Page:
Previous Challenge Entry (Level 4 – Masters)
Topic: PHONE (11/10/16)
- TITLE: Experiment 101
By Leola Ogle
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Once the students arrived, he called his panel, Dylan, Cody, Mariah, and Zoey, to the platform. They took a seat behind the table and spread out their notes.
Professor Collins welcomed the class. “We’ve been announcing this for weeks now, and it’s finally here. First off, let me say it was more difficult than I anticipated to find four high school students willing to give up their cellphones for a day.”
He waited for the laughter to stop. “We finally offered monetary compensation. ( more laughter) We got two boys and two girls who signed forms giving our panel access to everything contained on their phones. As minors, their parents also signed a release form. The scenario is: a crime of passion, greed, and violence has been committed. A profile was compiled from information gleaned from the four phones. Our panel determined if any of the four could be capable of committing this crime.”
Professor Collins called on a student with raised hand. “By access to information on the phones, what does that include?” the student asked.
“Texts, calls, social media, financial, and emails. Any other questions? No? Okay, we’ll get started. The phone owners will be referred to as A,B,C, and D. The panel members had access to each phone. They took notes, compared their notes, then composed a profile on each subject. Panel members will present their findings. We’ll start with Dylan.”
Dylan shuffled some papers, then looked up at the classroom. “Subject A. A is female. Pretty. Narcissistic. She posts numerous selfies throughout the day on several social media sites. Condescending in her comments to others. Has two boyfriends, who don’t know about each other. Shops exclusive stores; belittles those who don’t. Disrespects authority. Loves attention and money.”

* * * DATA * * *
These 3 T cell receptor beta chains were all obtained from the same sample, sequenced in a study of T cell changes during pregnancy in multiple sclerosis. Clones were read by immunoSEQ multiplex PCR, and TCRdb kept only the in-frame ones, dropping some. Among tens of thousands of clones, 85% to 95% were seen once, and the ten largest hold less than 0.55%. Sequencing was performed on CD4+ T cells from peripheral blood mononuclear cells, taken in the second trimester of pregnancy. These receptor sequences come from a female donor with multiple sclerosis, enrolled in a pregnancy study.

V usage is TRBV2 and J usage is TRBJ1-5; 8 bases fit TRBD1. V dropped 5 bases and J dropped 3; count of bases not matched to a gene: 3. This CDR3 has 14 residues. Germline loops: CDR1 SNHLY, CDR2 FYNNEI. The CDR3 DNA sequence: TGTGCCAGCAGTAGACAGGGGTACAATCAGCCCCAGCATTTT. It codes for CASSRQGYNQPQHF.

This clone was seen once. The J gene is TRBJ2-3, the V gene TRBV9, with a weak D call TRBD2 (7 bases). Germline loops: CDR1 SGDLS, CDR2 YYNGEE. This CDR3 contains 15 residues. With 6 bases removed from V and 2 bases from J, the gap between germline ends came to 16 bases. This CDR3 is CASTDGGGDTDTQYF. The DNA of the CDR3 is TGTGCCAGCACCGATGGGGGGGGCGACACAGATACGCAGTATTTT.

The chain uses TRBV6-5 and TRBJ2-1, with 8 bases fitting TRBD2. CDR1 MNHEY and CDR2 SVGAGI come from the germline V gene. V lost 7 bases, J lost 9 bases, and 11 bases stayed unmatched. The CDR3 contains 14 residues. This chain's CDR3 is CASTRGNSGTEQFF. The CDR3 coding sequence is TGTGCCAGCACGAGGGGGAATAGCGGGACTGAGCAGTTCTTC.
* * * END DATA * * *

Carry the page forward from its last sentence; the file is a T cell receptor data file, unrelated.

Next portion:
“Thank you, Dylan. Zoey, you’re next.”
Zoey flashed a wide grin and checked her notes. “Subject B is male. Average looking. An introvert. Struggles with self-esteem; probable cause: getting teased about being a brainy nerd – his words. His family struggles financially. He envies popular and wealthy kids at school; it sometimes borders on hate. He resents that he has to work to buy a car. Doesn’t have a lot of friends, but does have several close friends. Has a steady girlfriend.”
Professor Collins nodded. “Thank you, Zoey. Mariah, your turn.”
Mariah flipped her hair and looked down at her iPad. “Subject C is female. Nice looking in a wholesome way. Attends church; rebukes those who don’t. Self-righteous, critical, condemning of those who disagree with her religious beliefs. Thinks poverty is a virtue, and caring about your looks is vanity. Considers it noble to be disliked by classmates. Has only a few friends.”
“All right.” Professor Collins nodded at Cody. “Last one, Cody.”
Cody raised his head from a folder. “Subject D. Male. Captain of the football team. Popular. A player with the girls. Gets an impressive allowance. Arrogant. Gets passing grades. Got arrested for punching a classmate who backed into his car. Father bailed him out. Bragged he got a girl pregnant; paid for an abortion.”
Professor Collins smacked his hands together. “There you have it. My thanks to our panel. The information taken from the four subjects’ phones was massive. Our panels condensed it into vital issues. You are future lawyers and criminologists. Your papers have the four subjects listed with our panels’ findings. Rate them one through four, one being most likely to commit the crime. Four being least likely. Then I’ll tell you how our panel rated it. Ten minutes. Get started.”
After ten minutes, the panel collected the students’ papers. Another ten minutes and the tally was in. Professor Collins cocked his head as he read the results. His eyebrows raised and he chuckled.
“Class, you decided it’s a tie between subject B and D, both males, as to most likely to commit the crime. Interesting, but I understand how you came to that conclusion. Dylan, tell the class the panel’s decisions.”
“We concluded three subjects are capable of committing the crime. The least likely would be B because of his core values. The most likely is A – do not cross this female.”
When the laughter stopped, Professor Collins asked for questions or comments.
A young lady’s comment, “Be careful and aware that information in your phone could be used against you in court,” was met with applause.
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